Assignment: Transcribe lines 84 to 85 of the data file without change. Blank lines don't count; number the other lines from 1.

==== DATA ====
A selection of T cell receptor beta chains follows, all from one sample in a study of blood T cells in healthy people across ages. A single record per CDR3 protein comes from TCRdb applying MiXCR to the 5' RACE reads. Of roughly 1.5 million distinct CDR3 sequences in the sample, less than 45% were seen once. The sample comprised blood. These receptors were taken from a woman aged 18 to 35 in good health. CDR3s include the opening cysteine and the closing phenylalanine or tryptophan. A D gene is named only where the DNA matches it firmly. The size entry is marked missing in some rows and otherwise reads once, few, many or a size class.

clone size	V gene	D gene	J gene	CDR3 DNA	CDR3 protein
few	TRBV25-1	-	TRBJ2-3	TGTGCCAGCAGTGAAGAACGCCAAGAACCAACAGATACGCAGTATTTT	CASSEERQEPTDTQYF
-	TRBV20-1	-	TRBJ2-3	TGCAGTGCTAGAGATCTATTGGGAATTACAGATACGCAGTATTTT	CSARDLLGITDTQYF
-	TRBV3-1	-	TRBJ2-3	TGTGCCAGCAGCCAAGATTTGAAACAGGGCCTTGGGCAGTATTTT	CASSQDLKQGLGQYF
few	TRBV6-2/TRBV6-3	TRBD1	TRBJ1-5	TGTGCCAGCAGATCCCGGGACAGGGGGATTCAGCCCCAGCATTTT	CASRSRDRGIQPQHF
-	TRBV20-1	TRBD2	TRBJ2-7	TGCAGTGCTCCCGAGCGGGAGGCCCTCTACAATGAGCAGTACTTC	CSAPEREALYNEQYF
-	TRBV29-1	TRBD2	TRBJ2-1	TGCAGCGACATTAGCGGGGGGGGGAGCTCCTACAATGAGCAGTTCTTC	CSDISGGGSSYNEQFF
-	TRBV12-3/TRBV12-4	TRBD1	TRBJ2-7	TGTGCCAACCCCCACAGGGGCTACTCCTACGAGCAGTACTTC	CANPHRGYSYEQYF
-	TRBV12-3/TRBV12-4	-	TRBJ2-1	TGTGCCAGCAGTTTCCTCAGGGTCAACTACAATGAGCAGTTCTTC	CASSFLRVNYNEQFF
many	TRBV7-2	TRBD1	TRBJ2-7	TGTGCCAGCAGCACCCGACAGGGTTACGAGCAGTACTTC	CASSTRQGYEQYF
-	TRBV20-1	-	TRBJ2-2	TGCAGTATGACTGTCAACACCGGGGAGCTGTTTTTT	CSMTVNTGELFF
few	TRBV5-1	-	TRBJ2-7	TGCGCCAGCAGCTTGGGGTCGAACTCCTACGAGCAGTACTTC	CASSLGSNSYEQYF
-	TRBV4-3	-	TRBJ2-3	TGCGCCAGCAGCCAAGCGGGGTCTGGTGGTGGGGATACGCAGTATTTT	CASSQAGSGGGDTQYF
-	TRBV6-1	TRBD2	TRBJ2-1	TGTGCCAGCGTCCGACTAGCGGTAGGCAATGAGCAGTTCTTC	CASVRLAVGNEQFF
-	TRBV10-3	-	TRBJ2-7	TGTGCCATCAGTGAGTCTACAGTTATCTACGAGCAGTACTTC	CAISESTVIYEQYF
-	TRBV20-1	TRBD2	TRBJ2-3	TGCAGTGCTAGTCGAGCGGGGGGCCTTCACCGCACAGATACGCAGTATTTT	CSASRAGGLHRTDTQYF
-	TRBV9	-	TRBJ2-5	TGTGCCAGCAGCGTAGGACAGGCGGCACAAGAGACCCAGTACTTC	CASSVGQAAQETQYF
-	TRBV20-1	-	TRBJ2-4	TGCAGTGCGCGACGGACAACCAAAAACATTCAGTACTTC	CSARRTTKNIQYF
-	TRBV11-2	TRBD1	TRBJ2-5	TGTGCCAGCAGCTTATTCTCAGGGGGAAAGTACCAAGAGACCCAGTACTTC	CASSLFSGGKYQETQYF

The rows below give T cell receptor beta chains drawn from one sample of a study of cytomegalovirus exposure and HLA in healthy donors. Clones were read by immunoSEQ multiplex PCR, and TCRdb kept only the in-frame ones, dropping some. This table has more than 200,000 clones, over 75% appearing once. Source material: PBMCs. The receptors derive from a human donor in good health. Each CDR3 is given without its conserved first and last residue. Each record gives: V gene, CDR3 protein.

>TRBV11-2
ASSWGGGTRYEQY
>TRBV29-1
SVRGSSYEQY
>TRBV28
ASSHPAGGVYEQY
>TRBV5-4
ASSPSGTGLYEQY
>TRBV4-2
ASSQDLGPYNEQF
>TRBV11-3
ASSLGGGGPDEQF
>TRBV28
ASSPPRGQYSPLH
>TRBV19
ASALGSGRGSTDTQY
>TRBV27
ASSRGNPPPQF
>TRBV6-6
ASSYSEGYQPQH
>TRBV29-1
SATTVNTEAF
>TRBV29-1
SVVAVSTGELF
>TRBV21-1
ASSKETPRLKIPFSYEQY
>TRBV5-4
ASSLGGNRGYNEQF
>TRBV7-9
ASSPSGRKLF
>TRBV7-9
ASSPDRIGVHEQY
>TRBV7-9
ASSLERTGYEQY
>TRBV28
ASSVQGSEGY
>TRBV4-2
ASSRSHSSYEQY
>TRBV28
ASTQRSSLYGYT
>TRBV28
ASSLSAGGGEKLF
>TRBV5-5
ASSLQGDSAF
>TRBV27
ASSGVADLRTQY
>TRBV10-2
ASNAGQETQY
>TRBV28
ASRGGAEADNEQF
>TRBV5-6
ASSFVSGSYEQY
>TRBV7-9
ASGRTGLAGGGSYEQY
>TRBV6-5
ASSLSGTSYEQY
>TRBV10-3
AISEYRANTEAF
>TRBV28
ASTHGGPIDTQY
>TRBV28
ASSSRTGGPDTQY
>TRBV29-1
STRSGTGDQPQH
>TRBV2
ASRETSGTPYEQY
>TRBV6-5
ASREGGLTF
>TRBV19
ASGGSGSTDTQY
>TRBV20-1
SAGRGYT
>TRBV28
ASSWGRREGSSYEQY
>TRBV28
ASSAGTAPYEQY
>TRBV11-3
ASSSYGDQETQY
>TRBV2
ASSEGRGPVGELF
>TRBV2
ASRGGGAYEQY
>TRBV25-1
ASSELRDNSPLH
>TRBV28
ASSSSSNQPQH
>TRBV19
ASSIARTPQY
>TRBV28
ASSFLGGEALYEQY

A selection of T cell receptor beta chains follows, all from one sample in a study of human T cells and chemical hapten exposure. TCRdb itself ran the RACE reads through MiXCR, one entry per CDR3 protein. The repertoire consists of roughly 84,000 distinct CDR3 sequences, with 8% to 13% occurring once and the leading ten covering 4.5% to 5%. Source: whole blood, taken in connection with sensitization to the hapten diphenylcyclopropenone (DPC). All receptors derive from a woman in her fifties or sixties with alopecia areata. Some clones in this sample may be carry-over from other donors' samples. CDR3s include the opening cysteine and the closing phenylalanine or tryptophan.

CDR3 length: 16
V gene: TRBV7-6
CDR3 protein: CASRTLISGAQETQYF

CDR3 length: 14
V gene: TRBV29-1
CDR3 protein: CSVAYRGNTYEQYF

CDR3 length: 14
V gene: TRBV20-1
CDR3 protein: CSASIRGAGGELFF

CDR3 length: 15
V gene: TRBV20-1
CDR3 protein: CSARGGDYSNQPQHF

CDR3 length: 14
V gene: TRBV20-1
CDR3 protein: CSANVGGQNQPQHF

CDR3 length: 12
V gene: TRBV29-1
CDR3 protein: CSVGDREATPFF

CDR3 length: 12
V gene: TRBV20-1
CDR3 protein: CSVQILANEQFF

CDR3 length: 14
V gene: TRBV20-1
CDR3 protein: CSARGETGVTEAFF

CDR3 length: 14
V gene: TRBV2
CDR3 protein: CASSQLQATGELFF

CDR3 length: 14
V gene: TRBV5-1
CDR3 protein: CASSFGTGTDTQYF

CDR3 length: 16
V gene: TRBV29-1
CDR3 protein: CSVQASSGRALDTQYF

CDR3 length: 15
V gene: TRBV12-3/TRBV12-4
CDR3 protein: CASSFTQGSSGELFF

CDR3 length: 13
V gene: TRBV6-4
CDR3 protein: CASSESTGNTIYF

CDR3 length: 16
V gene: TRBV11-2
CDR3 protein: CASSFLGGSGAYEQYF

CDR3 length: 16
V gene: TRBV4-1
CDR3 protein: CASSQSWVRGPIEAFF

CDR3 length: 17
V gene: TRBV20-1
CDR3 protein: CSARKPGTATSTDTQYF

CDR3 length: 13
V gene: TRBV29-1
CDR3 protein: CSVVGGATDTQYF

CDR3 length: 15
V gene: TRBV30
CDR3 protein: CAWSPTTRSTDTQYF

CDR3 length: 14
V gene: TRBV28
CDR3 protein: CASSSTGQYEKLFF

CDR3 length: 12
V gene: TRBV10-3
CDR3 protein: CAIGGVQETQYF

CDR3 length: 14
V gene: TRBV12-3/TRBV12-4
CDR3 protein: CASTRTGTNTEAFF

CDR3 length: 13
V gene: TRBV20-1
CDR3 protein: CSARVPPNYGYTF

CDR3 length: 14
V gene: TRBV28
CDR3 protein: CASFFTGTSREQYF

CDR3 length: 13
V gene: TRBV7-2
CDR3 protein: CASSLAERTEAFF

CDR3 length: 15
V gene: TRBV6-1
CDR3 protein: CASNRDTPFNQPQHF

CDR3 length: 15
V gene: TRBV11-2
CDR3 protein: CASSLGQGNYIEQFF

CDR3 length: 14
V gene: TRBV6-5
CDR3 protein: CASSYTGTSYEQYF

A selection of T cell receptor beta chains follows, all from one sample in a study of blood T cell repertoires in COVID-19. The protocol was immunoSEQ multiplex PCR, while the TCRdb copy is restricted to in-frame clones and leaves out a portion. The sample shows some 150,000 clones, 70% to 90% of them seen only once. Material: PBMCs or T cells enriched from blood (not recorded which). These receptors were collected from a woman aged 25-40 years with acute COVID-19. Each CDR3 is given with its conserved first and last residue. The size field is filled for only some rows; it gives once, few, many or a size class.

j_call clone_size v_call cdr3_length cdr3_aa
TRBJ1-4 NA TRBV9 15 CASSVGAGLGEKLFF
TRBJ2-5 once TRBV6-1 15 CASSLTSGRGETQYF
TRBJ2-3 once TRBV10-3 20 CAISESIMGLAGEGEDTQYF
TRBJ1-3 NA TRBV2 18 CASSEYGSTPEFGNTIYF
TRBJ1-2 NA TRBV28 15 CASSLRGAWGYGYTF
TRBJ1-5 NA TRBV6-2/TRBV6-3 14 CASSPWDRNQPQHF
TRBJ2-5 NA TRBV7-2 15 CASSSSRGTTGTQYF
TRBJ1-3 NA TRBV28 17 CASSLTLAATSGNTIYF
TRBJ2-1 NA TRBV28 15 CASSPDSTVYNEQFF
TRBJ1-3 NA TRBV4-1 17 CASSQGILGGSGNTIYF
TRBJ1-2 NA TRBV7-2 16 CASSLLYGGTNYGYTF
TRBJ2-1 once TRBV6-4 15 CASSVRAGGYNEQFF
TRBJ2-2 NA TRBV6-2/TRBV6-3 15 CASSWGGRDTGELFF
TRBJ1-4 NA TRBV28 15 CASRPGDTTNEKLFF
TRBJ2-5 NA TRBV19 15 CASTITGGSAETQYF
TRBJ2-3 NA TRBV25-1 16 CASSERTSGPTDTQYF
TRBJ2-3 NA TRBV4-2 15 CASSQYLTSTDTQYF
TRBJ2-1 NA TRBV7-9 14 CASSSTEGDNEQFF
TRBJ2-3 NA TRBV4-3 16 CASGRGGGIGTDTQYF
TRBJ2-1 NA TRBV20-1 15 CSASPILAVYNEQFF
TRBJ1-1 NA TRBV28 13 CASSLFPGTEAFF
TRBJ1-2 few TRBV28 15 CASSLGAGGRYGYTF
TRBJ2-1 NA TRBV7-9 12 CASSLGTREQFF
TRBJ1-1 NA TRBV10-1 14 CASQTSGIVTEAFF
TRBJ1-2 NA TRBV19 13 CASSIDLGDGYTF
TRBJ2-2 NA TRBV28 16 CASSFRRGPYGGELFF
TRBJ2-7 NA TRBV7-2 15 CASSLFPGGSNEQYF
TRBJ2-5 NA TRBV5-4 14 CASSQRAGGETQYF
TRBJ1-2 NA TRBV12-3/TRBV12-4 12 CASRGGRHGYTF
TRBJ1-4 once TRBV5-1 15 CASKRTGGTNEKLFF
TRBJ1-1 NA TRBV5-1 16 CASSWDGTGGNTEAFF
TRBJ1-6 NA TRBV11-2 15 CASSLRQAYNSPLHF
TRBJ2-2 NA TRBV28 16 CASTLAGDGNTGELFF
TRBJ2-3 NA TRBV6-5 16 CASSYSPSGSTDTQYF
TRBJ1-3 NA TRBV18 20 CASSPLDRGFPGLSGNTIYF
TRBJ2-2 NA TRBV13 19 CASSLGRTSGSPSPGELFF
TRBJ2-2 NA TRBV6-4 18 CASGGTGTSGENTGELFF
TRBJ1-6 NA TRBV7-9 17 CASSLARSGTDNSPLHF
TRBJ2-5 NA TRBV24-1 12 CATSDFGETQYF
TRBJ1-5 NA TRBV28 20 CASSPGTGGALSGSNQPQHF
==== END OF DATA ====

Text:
>TRBV29-1
STRSGTGDQPQH